The earliness, the choice and the duration of the antibiotic treatment determine the bone infection prognosis. In all the cases, antibiotic therapy should be adapted to the antibiotic susceptibility testing data and take into account bone diffusion. It also depends in particular on economic opportunities in our context where there is no universal health insurance across the country.

We performed several surgical procedures (sequestrectomy, drainage, and dental avulsion). In our study, 36 patients (51.47%) underwent sequestrectomy. This could be explained by delayed consultation and the chronic nature of the osteitis.

Etiological treatment consisted in tooth extraction or a conservative treatment with root canal filling. Osteosynthesis and orthopedic treatment were performed in fractures.

Etiological treatment is a very important component of the treatment of maxillary osteitis as it helps both to obtain faster healing and to avoid recurrence or disease progression [9] [10] .

After treatment, there was a most often favorable evolution. Healing was obtained in 89.70% of our patients but with sequelae in 21 cases, i.e. 30.88% of the cases.

In our series, sequelae were dominated by unsightly scars (52.50%) that are scars of fistulous areas, and facial asymmetry (35%). Edentulism accounted for 12.5% of the cases. These are functional and aesthetic sequelae.

5. Conclusions

Maxillary osteitiscases are largely dominated by mandibular impairment. These osteitis cases are still thorny health issues in our regions.

Tooth decay and its complications are the most common causes. Social and economic difficulties in our regions result in delayed consultation, thus causing the evolution of bone infection to chronicity.

Maxillary osteitis control shall be based on the effective management of tooth decay cases.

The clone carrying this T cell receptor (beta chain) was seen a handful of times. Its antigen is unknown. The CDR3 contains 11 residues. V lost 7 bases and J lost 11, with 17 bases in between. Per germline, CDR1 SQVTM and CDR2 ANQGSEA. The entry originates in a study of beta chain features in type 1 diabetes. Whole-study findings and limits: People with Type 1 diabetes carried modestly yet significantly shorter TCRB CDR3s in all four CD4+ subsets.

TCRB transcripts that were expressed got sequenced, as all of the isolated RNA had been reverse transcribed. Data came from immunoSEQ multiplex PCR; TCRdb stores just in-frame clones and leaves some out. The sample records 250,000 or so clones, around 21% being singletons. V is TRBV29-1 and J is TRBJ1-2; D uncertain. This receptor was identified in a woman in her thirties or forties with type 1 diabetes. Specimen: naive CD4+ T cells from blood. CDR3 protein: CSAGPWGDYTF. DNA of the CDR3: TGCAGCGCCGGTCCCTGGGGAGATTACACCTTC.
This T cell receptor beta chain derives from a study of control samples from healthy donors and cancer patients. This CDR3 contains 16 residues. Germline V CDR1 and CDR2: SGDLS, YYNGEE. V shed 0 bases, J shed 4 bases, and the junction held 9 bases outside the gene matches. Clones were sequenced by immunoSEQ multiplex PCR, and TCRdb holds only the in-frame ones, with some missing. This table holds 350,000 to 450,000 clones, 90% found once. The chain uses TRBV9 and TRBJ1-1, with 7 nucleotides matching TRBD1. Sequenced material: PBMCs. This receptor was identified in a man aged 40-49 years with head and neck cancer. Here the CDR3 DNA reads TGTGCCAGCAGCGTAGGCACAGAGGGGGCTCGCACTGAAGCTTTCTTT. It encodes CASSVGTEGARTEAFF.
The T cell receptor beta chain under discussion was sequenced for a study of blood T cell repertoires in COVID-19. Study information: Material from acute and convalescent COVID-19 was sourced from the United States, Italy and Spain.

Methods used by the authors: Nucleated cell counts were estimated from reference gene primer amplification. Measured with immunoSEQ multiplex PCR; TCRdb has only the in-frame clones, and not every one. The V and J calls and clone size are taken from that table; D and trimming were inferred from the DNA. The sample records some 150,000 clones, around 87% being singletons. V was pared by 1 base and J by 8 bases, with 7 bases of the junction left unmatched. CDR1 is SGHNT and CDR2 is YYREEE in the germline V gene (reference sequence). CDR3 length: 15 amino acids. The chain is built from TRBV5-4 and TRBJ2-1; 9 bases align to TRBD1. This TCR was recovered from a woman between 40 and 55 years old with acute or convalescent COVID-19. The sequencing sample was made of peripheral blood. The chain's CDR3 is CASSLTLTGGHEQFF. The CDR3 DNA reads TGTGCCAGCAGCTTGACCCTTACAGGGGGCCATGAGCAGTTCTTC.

Conflict of Interest

All the authors declare: we have no conflict of interest.

Informed Consent

In relation to publication of this study, consent was given by patients.

Cite this paper

Konsem, T., Millogo, M., Ili, V., Coulibaly, A., Ouedraogo, R.W.L., Ouedraogo, L. and Ouedraogo, D. (2018) Maxillary Osteitis in the Yalgado Ouedraogo Teaching Hospital: Epidemiological, Clinical and Therapeutic Aspects. Open Journal of Stomatology, 8, 101-109.


  1. 1. Gaeti-Jardime, J. (2010) Microbiota Associated with Chronic Osteomyelitis of the Jaws. Brazilian Journal of Microbiology, 41, 1056-1064.

  2. 2. Hamidboukai, S. (2011) Complexodontoma of the Maxillae: Report of a Complicated, Clinical Case of Mandibular Osteitis. Actualités Odonto-Stomatologique, 254, 140-160.

  3. 3. Mahdoufi, R., Zouak, A., Dirane, K., Abada, R., Roubal, M. and Mahtar, M. (2014) Mandibular Osteitis: Management and Results. ENT-HNS Department, Casablanca, A104-A160.

  4. 4. Haddar, C., Dabbeche, K., Abid, A., Besbes, D., Sahnoun, R., Ghiriani, M. and Dhouib, J. (2007) Maxillary Osteitis: Report of 7 Cases. FR, 92, 145-162.

  5. 5. Diombana, M.L., Mohamedag, Kussner, H. and Toure, A. (1996) Maxillary Osteitis in the Stomatology Department of the Kati National Hospital (Republic of Mali): Report of 33 Cases. Méd. Afr. Nre, 43, 170-173.

  6. 6. Deroux, A. (2001) Complication of Dental Infections. Rev.Med.Brux., 22, 289-295.

  7. 7. Elhallaoui, Y., Filaliadib, A., Boulaadas, M., Boulaich, M. and Kzadri, M. (2003) Mandibular Osteitis. EspéranceMédicale, 99, 549-555.

  8. 8. Yaokrey, J.P., Odehouri-Koudou, T.H., Kouame, Y.G.S., et al. (2015) Osteomyelitis in Children with Sickle Cell Disease in a Tropical Environment. Rev. Cames Santé, 3, 21-24.

  9. 9. Maes, M., Raoul, G., Omezzine, M. and Ferri, J. (2005) Osteitis of the Bones of the Face. EMC, 1, 208-230.

  10. 10. Ngapeth-Etoundi, M., Itoua, E.S.R., Obounou, A. and Aragon Alma, J. (2001) Clinical Study of Dental and Peri-Dental Infectious Complications Observed at the Yaounde Central Hospital: Report of 161 Cases. Odontostomatologietropicale, 93, 5-10.